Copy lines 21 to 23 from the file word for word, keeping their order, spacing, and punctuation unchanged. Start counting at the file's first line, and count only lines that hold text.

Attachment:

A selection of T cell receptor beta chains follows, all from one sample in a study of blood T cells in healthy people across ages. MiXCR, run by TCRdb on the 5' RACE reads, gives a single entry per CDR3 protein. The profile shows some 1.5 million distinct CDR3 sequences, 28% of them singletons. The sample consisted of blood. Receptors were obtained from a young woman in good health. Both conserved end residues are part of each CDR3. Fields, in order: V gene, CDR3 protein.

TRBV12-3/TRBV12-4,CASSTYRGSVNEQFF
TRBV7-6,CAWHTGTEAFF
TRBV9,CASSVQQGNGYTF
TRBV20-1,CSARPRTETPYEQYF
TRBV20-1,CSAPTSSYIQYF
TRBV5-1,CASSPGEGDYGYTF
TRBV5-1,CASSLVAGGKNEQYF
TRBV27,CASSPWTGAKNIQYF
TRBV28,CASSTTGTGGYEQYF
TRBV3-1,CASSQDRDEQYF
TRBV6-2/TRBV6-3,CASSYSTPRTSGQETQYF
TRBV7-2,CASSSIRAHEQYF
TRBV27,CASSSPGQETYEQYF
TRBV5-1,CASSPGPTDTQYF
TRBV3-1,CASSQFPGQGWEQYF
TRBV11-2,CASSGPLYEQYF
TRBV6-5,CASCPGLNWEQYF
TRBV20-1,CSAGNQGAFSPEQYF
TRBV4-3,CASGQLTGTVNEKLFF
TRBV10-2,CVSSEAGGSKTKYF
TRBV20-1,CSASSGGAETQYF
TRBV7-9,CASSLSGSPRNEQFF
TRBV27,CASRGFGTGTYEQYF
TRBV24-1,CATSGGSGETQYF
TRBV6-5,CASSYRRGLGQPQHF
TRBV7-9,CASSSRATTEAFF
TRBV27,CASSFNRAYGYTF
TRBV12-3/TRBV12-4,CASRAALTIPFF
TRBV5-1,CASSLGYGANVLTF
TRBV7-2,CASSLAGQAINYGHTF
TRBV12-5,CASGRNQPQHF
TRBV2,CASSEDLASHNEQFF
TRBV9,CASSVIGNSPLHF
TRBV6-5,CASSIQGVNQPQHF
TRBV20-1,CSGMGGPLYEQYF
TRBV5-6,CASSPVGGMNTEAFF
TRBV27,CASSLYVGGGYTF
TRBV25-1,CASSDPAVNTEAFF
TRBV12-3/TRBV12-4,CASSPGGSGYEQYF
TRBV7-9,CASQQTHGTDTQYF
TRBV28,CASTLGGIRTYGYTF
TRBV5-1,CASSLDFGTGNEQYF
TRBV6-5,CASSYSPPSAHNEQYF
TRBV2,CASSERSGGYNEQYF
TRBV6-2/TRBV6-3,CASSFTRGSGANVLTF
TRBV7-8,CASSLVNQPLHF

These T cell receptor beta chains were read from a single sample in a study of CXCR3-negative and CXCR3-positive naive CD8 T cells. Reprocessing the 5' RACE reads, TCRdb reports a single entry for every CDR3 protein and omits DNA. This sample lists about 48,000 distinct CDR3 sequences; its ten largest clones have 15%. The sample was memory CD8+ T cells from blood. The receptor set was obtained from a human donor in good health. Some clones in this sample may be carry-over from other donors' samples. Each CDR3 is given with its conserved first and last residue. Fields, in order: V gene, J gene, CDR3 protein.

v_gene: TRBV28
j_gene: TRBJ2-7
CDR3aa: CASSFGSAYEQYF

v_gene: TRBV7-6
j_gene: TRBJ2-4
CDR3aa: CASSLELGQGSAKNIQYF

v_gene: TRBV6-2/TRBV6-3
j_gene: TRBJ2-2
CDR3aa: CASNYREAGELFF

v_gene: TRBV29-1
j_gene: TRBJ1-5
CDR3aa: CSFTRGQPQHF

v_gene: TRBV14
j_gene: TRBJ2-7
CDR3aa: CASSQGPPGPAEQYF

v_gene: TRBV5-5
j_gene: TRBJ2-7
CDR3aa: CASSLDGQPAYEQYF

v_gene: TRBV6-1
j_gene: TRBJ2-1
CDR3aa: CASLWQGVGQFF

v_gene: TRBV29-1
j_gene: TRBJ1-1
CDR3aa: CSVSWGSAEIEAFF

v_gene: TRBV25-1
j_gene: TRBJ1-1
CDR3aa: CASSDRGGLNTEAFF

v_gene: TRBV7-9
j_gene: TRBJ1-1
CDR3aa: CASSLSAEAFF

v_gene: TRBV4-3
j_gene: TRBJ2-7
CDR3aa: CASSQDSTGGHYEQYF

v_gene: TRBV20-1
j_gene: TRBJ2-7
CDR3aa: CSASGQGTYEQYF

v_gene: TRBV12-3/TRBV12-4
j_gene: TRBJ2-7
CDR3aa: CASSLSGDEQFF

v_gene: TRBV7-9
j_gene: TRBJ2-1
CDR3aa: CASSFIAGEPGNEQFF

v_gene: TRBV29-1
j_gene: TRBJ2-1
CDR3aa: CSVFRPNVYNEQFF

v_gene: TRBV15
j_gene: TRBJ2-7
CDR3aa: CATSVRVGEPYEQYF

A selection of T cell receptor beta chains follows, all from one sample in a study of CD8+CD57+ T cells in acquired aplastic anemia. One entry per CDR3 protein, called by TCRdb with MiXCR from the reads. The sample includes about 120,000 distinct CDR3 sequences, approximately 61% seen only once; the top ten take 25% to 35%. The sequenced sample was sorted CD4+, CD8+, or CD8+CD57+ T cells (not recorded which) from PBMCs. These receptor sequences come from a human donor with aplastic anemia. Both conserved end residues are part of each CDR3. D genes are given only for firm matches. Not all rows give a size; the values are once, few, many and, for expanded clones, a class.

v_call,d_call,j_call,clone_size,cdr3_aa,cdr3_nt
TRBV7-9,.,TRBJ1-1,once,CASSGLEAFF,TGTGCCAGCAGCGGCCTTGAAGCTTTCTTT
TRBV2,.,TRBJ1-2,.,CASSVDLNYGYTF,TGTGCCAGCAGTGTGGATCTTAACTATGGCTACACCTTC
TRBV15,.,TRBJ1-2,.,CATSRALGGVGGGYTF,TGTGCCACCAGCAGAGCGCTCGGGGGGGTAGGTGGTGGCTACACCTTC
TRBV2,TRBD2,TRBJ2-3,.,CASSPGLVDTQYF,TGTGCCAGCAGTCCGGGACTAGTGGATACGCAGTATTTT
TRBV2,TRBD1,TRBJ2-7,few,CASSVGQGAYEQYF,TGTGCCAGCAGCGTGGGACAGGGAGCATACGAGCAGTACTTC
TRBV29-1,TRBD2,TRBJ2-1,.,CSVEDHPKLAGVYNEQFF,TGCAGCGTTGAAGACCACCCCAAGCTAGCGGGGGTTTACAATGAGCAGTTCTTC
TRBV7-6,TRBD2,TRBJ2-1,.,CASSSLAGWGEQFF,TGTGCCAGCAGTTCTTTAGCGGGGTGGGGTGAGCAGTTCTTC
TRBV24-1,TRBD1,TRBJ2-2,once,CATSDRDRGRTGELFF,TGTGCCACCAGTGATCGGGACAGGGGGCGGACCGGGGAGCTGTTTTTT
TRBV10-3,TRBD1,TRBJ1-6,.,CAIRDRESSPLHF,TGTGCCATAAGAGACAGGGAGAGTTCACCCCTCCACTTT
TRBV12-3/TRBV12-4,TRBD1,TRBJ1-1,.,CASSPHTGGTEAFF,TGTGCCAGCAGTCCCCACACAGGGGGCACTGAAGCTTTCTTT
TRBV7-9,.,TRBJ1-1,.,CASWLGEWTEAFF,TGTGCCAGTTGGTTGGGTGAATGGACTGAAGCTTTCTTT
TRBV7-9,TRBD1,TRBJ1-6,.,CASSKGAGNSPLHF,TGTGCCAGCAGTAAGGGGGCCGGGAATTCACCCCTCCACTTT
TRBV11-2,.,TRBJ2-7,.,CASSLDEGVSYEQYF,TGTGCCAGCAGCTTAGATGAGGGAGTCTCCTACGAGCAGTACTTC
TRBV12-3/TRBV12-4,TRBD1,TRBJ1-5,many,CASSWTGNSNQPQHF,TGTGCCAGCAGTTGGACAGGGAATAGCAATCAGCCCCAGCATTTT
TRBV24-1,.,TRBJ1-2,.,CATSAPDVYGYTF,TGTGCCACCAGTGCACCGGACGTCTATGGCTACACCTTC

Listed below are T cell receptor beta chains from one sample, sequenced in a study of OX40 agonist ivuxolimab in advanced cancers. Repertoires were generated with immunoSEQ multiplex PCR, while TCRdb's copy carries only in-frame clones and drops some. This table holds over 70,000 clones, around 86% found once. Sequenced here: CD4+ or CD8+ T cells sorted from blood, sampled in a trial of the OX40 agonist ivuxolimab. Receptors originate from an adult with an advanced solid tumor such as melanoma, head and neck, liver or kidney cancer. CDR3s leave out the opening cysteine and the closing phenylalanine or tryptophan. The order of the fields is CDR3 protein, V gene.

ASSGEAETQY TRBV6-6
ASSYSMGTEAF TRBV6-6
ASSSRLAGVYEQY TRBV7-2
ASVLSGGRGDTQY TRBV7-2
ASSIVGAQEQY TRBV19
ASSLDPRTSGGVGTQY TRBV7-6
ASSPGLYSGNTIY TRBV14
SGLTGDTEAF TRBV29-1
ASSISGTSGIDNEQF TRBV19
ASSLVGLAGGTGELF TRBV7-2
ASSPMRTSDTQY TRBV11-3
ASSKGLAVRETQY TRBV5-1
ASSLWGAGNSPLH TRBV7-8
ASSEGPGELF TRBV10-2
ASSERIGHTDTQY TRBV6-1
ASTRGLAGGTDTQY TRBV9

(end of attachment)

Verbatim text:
TRBV10-2,CVSSEAGGSKTKYF
TRBV20-1,CSASSGGAETQYF
TRBV7-9,CASSLSGSPRNEQFF